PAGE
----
The central purpose of this book is to illustrate the qualities that make the study of history so important to military leaders, and at the same time, consider what makes it so difficult and challenging for those who choose to engage in it. Not long after the seizure of Baghdad in April 2003, a Marine Corps instructor at the National War College wrote to his former boss, then Major General James Mattis, commanding the 1st Marine Division during the invasion, asking how Mattis would reply to officers who discount history as having little relevance or utility to their military careers. Mattis wrote back:Ultimately a real understanding of history means that we face nothing new under the sun. For all the “Fourth Generation of War” intellectuals running around today saying that the nature of war has fundamentally changed, the tactics are wholly new, etc., I must respectfully say: “Not really.” Alex the Great would not be in the least perplexed by the enemy that we face right now in Iraq, and our leaders going into this fight do their troops a disservice by not studying (studying, vice just reading) the men who have gone before us. We have been fighting on this planet for 5000 years and we should take advantage of their experience. “Winging it” and filling body bags as we sort out what works reminds us of the moral dictates and the cost of competence in our profession.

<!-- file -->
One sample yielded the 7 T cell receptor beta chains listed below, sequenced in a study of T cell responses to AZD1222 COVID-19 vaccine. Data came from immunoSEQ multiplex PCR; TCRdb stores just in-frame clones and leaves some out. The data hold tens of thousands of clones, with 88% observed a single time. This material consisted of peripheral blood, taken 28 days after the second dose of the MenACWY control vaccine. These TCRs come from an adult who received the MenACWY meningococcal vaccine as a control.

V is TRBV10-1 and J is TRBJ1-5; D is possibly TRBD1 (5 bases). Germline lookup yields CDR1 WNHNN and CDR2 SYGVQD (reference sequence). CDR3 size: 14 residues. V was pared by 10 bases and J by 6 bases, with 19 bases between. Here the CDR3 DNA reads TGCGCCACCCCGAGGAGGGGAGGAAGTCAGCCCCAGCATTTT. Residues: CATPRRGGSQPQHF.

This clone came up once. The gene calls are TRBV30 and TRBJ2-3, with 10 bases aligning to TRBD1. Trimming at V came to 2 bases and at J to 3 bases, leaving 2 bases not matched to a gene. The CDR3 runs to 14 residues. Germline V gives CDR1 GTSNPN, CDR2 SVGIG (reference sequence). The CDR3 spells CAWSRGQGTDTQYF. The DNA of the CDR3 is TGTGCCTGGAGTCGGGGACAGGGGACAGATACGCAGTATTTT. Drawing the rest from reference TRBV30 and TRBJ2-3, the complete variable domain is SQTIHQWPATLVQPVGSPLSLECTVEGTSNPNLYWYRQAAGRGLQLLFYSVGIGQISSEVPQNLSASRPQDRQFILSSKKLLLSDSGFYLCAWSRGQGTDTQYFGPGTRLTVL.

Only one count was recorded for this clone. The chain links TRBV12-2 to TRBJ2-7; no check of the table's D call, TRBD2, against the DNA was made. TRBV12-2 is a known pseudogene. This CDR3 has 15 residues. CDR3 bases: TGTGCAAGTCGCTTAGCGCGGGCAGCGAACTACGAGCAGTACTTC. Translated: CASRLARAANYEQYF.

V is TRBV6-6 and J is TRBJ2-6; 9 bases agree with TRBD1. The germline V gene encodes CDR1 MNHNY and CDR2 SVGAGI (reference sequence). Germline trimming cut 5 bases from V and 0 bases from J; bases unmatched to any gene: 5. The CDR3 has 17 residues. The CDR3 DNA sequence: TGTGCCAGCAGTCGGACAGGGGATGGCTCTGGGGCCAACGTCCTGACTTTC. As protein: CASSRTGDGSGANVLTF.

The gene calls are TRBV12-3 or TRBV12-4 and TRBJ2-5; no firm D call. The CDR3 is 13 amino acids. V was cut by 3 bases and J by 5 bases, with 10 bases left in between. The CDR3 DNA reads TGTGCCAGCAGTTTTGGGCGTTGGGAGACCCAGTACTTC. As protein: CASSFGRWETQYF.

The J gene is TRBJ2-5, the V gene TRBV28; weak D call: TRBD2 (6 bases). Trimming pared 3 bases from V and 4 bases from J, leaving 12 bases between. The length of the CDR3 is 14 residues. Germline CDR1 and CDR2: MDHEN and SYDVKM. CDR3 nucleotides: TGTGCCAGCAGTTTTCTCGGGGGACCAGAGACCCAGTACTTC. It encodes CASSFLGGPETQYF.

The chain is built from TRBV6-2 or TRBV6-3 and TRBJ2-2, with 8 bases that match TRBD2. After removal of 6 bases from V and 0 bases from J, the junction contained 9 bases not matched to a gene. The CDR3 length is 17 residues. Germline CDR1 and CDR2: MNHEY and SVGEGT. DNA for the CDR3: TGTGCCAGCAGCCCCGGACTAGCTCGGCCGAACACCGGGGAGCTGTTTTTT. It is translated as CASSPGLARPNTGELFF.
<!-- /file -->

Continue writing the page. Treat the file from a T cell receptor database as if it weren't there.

Hat tip Sid.